The Subdepartment of Geography at the University of Zagreb was founded in 1883 within the Faculty of Philosophy, which means that it is even older than the well-known geography departments in Heidelberg (founded in 1895) or Chicago (the oldest in North America, founded in 1903). Its founder and first professor was Dr Petar Matković. In 1922, the head of the Subdepartment at the time, Dr Milan Šenoa, founded the Division of Geography. Five years later, Prof Artur Gavazzi takes over the Subdepartment of Physical Geography and establishes the autonomous Division of Physical Geography. The Division of Geography then dealt with socio-geographical topics, while the Institute of Physical Geography dealt with geomorphology, hydrography, and climatology. Gavazzi also launched the oldest geographic scientific journal in Croatia, Hrvatski geografski glasnik, which is still published today.
After 1946, the two institutes merged into a single Institute of Geography as part of the newly established Faculty of Science in Zagreb. Geography began to evolve as a scientific discipline with a defined object and methodology of research. The pioneers of this evolution were academician Josip Roglić, who was primarily focused on the study of karst geomorphology and was the first to present theses on litoralization in Croatia, and Prof Ivo Rubić, a renowned anthropogeographer who focused his scientific work on the study of Croatian islands and coastlines primarily from a historical point of view, and played an important role in the development of the regional and economic geography and theoretical approach to geography. Certain branches were developed within physical and social geography, whereas agrarian geography, population research, and Croatian regional geography issues received stronger affirmation. More intense research resulted in the foundation of the Institute of Geography within the Faculty of Science in 1961 (from 1968, the Institute of Geography of the University of Zagreb). Although the Institute had been active for only fifteen years (until 1975), it had a very important role in the development of domestic science (a large number of research projects), and especially in the strengthening of international cooperation.
The Department of Geography today
Since 1997, three divisions operate within the Department of Geography: the Division of Physical Geography, the Division of Social Geography, and the Division of Regional Geography and Methodology, and alongside them the Central Geography Library of the Faculty of Science, which dates back to 1910, and the newly-established Laboratory for Geospatial Analytics and Visualizations.
Currently, the scientific activity of the Department of Geography is carried out through several research groups by means of numerous theoretical and applied studies, very often within the framework of domestic and international scientific projects, whose results are constantly published in domestic and leading world geographic and natural sciences journals. Of particular value to the scientific development of the geographical profession at the Department of Geography is the remarkable international cooperation with many researchers, research groups, and institutions from abroad, which has contributed to our international reputation and added to the quality of the research conducted by our scientists.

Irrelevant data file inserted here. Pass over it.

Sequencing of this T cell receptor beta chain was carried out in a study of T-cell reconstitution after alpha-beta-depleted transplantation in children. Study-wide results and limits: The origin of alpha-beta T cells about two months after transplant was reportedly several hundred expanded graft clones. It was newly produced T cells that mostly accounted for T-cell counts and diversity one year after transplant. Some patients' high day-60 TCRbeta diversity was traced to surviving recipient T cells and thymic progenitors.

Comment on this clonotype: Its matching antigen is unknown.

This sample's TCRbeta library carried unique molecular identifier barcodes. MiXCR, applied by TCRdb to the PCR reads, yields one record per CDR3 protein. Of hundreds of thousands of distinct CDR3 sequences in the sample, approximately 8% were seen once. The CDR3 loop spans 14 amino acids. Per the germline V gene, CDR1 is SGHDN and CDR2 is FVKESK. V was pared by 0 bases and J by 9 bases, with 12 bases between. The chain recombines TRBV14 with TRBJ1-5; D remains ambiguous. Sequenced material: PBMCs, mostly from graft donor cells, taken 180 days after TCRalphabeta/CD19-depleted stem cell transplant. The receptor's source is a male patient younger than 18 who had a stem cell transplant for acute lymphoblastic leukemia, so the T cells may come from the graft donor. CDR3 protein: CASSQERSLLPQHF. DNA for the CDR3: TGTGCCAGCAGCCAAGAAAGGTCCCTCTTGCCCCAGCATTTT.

The research activity of the Department of Geography is based on a synergy between longstanding and contemporary research topics in accordance with the needs of the society and the rapid development of science, taking note of the physico-geographical and socio-geographical research conducted within eight basic research groups. Climate, hydrological, and geomorphological changes in the environment, as well as changes in land use, are the subject of research by the two groups within physical geography. Particularly prominent are studies on the occurrence, evolution, and recent dynamics of karst in terms of geomorphology and paleoenvironment, the impact of climate change on karst processes, research on the climate of cities and development of methodology, and the inventory and evaluation of the hydromorphological status of running waters. Socio-geographical research is conducted by six research groups focused on planning and evaluating demographic and economic resources in an area and exploring the cultural landscapes, processes, and changes in urban and rural areas as part of local, regional, and national spatial identities. These groups are also involved in the study of cognitive processes in geography teaching and the organisation of primary, secondary, and tertiary education.
For the purposes of basic and applied research, the Department of Geography relies on various computer applications to process and analyse remotely collected data as well as on geographic information systems used for spatial analyses and visualizations of spatial data. Within the framework of the aforementioned research, very successful inter-institutional cooperation has been established nationally (Ruđer Bošković Institute, Hrvatske vode, Zagreb City Office for Strategic Planning and Development, etc.) and internationally (Grenoble Alpes University, University of Bucharest, Jean Moulin University in Lyon, University of Primorska, Austrian Academy of Sciences, etc.).